Nepal should deliver on social justice promptly, UN Special Rapporteur saysOlivier De Schutter says poverty reduction must be part of the country’s transition strategy to an emerging economy.
The visiting United Nations Special Rapporteur on extreme poverty and human rights Olivier De Schutter has called for fulfilling the promises of social justice in Nepal.
“Nepal has succeeded in reducing multidimensional poverty by 12.7 percent between 2014 and 2019, and its Human Development Index has improved, as have indicators related to health and education. But significant gaps remain,” De Schutter said on Thursday after conducting an 11-day official mission to the country.
The UN expert said women are still lagging behind on a number of indicators and despite caste-based and ethnicity-based discriminations being banned, they still remain a reality in social life, which is a major factor explaining the perpetuation of poverty.
In spite of efforts to accelerate the rehabilitation of former bonded laborers and to ensure landless Dalits benefit from land redistribution, land issues remain unresolved, he observed.
Poverty reduction owes more to remittances than to proactive government’s anti-poverty policies, said De Schutter, who had visited Bagmati, Karnali, Lumbini provinces, and Province 2 on his mission.
"A quarter of the decline in poverty can be attributed to outmigration only, with estimates showing that without remittances, poverty would have increased in Nepal,” he said at a press meet organised in Kathmandu on Thursday.
Remittances in Nepal were 10 times larger than foreign aid and 2.5 times larger than total exports only in 2017. “It is clear that much more needs to be done by the government to meet its own target of reducing multidimensional poverty to 11.5 percent by 2023-2024,” the expert said.
The Special Rapporteur said the government should ensure its skills and training programmes reach the poorest families underlying the fact that public works programmes such as the Prime Minister’s Employment Programme has yet to deliver. The programme was touted as a scheme that would provide 100 days of wage employment to the unemployed.
“In the country, 80 percent of workers are in the informal sector which exposes them to higher rates of abuse, largely because the government lacks the ability to enforce minimum wage legislation in the informal sector,” he said. “Although informal workers should also contribute to and benefit from the Social Security Fund, there is currently no plan to include them in the programme.”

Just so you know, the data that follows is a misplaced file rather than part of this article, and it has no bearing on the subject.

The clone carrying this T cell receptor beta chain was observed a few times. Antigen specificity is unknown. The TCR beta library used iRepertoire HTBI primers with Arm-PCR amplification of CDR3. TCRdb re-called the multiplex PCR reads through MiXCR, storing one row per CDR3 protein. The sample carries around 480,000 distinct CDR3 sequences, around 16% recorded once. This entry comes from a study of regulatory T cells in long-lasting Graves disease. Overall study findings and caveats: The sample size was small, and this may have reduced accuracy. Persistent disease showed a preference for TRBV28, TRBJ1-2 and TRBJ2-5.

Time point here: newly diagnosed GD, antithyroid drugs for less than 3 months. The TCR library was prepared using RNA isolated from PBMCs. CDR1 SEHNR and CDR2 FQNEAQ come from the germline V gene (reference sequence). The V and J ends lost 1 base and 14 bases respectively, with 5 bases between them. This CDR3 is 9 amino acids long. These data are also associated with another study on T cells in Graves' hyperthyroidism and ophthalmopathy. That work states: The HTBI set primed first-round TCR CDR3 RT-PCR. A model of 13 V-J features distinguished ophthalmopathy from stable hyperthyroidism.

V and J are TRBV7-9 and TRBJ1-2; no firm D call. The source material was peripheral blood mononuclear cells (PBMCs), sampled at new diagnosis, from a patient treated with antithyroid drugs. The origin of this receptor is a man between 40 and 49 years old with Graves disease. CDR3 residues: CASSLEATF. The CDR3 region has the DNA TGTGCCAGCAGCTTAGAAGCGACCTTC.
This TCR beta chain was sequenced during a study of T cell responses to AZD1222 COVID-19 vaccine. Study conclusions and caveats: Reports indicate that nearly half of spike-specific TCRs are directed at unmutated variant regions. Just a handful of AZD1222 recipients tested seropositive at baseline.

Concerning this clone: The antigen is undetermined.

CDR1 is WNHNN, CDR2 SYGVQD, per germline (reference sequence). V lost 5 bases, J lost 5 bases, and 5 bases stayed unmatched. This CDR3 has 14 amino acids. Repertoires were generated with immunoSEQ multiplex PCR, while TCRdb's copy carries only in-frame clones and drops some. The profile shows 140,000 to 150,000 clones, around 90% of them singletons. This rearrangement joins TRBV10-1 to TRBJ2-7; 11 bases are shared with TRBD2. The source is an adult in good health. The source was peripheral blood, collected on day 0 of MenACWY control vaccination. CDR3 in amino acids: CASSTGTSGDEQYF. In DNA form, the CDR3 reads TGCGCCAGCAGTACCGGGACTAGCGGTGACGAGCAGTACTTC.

De Schutter’s fact-finding mission began on 29 November, just weeks after the UN General Assembly voted a resolution inviting Nepal, along with Bangladesh and Lao People’s Democratic Republic, to prepare for graduation from the status of Least Developed Country (LDC) to that of an emerging economy by December 2026.
“Graduation from LDC status is a major milestone for Nepal,” said De Schutter. “Poverty reduction must be at the heart of the country’s transition strategy to ensure that no groups are left behind.”
The UN expert met with communities suffering from intersecting forms of deprivation. Most were landless daily wage labourers working in agricultural or informal jobs and struggling to send their children to school. Many were from historically disadvantaged and discriminated groups including Dalit, Madhesi, Indigenous people, and women.
“The stark inequalities resulting from the deeply entrenched norms and values of the Nepali caste system continue to perpetuate disadvantage even today,” De Schutter said.
Women suffer the brunt of a historically patriarchal society, earning almost 30 percent less than men, suffering from higher rates of informality, owning only 19.7 percent of homes and land, and enduring a 17.5 percent literacy gap compared to men, the UN poverty expert noted. "Nepal can and must do better,” he said.
Children experience the worst forms of deprivation because of the poverty their families face, he added. Over one million children work in Nepal, and in rural areas over a fifth of children do.
The Special Rapporteur who met countless families whose children, especially girls, were engaged in agricultural or domestic work said the wealth inequality is a major challenge.
“The government must take child poverty seriously and take the necessary steps to end child marriage and labour, and improve quality of and access to education,” he added.